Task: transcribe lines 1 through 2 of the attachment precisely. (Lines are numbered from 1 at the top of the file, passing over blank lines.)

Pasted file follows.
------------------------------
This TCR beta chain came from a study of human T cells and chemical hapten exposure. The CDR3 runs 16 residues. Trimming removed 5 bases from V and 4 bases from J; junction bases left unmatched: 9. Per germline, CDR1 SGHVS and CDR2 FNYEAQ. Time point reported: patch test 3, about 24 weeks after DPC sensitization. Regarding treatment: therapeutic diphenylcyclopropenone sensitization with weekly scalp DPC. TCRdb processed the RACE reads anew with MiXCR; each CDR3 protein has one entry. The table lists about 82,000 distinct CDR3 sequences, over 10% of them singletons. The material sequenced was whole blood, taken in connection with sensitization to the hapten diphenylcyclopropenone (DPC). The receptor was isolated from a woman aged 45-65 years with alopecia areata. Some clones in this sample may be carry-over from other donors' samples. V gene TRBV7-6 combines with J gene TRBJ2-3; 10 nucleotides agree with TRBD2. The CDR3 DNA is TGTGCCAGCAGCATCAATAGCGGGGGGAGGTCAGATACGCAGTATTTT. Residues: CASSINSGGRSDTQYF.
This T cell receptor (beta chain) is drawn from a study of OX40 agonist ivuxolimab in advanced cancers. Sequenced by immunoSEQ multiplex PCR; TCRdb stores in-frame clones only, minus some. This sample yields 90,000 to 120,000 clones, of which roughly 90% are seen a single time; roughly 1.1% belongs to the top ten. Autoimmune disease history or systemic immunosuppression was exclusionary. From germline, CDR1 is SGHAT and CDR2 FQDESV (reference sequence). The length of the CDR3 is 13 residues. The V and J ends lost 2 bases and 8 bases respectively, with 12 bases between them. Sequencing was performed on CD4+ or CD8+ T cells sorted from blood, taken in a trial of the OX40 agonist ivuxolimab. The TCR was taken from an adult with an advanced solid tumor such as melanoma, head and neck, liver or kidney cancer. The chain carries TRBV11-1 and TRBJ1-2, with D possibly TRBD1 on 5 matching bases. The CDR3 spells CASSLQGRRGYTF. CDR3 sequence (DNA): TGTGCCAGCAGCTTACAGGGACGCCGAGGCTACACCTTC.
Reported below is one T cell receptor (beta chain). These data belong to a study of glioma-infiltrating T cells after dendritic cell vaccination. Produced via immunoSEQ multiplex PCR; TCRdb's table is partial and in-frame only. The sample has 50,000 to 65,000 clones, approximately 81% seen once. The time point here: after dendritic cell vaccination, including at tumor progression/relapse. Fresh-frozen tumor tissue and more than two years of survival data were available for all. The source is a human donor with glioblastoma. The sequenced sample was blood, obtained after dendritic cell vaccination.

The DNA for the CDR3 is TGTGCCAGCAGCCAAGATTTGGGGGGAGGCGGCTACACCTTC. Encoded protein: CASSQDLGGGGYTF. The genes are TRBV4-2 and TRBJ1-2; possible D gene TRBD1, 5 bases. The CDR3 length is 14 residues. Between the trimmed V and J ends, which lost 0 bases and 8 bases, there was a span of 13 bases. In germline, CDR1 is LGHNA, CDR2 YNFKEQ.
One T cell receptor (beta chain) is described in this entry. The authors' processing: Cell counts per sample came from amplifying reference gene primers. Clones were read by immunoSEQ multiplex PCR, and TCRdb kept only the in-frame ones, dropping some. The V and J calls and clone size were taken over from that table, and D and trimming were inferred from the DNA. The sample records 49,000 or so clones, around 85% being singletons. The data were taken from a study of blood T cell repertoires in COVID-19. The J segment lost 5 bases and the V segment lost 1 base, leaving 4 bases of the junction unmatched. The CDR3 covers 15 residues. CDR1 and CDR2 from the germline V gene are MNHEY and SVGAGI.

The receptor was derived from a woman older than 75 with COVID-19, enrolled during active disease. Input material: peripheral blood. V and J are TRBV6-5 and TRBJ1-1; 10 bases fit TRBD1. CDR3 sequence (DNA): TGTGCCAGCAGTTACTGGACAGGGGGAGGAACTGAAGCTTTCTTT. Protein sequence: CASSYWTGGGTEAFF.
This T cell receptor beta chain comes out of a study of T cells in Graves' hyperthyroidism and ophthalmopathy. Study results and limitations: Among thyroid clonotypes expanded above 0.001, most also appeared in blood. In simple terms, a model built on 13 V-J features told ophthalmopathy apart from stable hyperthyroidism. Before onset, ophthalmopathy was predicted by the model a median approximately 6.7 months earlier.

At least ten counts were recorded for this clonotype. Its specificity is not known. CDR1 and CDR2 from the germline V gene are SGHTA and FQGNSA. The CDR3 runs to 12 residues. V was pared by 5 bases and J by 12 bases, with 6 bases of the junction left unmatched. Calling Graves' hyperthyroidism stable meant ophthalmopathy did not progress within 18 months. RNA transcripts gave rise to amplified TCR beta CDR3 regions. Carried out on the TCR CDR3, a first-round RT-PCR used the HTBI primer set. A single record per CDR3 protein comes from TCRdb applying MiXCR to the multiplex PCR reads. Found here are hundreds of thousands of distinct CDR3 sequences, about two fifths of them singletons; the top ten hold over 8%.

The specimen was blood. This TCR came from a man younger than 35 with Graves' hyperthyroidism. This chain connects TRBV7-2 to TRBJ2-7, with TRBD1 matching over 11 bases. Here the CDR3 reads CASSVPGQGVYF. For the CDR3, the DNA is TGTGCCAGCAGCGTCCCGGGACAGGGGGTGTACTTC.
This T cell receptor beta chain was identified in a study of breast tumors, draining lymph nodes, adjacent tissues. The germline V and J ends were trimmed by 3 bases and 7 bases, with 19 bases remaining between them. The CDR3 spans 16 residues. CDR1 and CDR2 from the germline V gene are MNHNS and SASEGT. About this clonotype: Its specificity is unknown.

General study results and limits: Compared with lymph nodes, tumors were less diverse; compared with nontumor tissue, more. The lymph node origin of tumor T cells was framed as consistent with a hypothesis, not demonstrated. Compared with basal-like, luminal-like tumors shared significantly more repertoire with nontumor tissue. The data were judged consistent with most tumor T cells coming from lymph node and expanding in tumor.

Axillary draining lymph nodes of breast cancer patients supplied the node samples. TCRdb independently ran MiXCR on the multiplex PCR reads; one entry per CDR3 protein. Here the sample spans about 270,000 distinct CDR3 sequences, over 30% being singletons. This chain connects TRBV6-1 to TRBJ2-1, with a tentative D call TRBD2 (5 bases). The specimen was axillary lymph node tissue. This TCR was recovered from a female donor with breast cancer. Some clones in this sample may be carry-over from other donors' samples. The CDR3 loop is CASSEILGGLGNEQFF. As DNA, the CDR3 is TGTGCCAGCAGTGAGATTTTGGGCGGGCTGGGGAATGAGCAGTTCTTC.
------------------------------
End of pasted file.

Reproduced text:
This TCR beta chain came from a study of human T cells and chemical hapten exposure. The CDR3 runs 16 residues. Trimming removed 5 bases from V and 4 bases from J; junction bases left unmatched: 9. Per germline, CDR1 SGHVS and CDR2 FNYEAQ. Time point reported: patch test 3, about 24 weeks after DPC sensitization. Regarding treatment: therapeutic diphenylcyclopropenone sensitization with weekly scalp DPC. TCRdb processed the RACE reads anew with MiXCR; each CDR3 protein has one entry. The table lists about 82,000 distinct CDR3 sequences, over 10% of them singletons. The material sequenced was whole blood, taken in connection with sensitization to the hapten diphenylcyclopropenone (DPC). The receptor was isolated from a woman aged 45-65 years with alopecia areata. Some clones in this sample may be carry-over from other donors' samples. V gene TRBV7-6 combines with J gene TRBJ2-3; 10 nucleotides agree with TRBD2. The CDR3 DNA is TGTGCCAGCAGCATCAATAGCGGGGGGAGGTCAGATACGCAGTATTTT. Residues: CASSINSGGRSDTQYF.
This T cell receptor (beta chain) is drawn from a study of OX40 agonist ivuxolimab in advanced cancers. Sequenced by immunoSEQ multiplex PCR; TCRdb stores in-frame clones only, minus some. This sample yields 90,000 to 120,000 clones, of which roughly 90% are seen a single time; roughly 1.1% belongs to the top ten. Autoimmune disease history or systemic immunosuppression was exclusionary. From germline, CDR1 is SGHAT and CDR2 FQDESV (reference sequence). The length of the CDR3 is 13 residues. The V and J ends lost 2 bases and 8 bases respectively, with 12 bases between them. Sequencing was performed on CD4+ or CD8+ T cells sorted from blood, taken in a trial of the OX40 agonist ivuxolimab. The TCR was taken from an adult with an advanced solid tumor such as melanoma, head and neck, liver or kidney cancer. The chain carries TRBV11-1 and TRBJ1-2, with D possibly TRBD1 on 5 matching bases. The CDR3 spells CASSLQGRRGYTF. CDR3 sequence (DNA): TGTGCCAGCAGCTTACAGGGACGCCGAGGCTACACCTTC.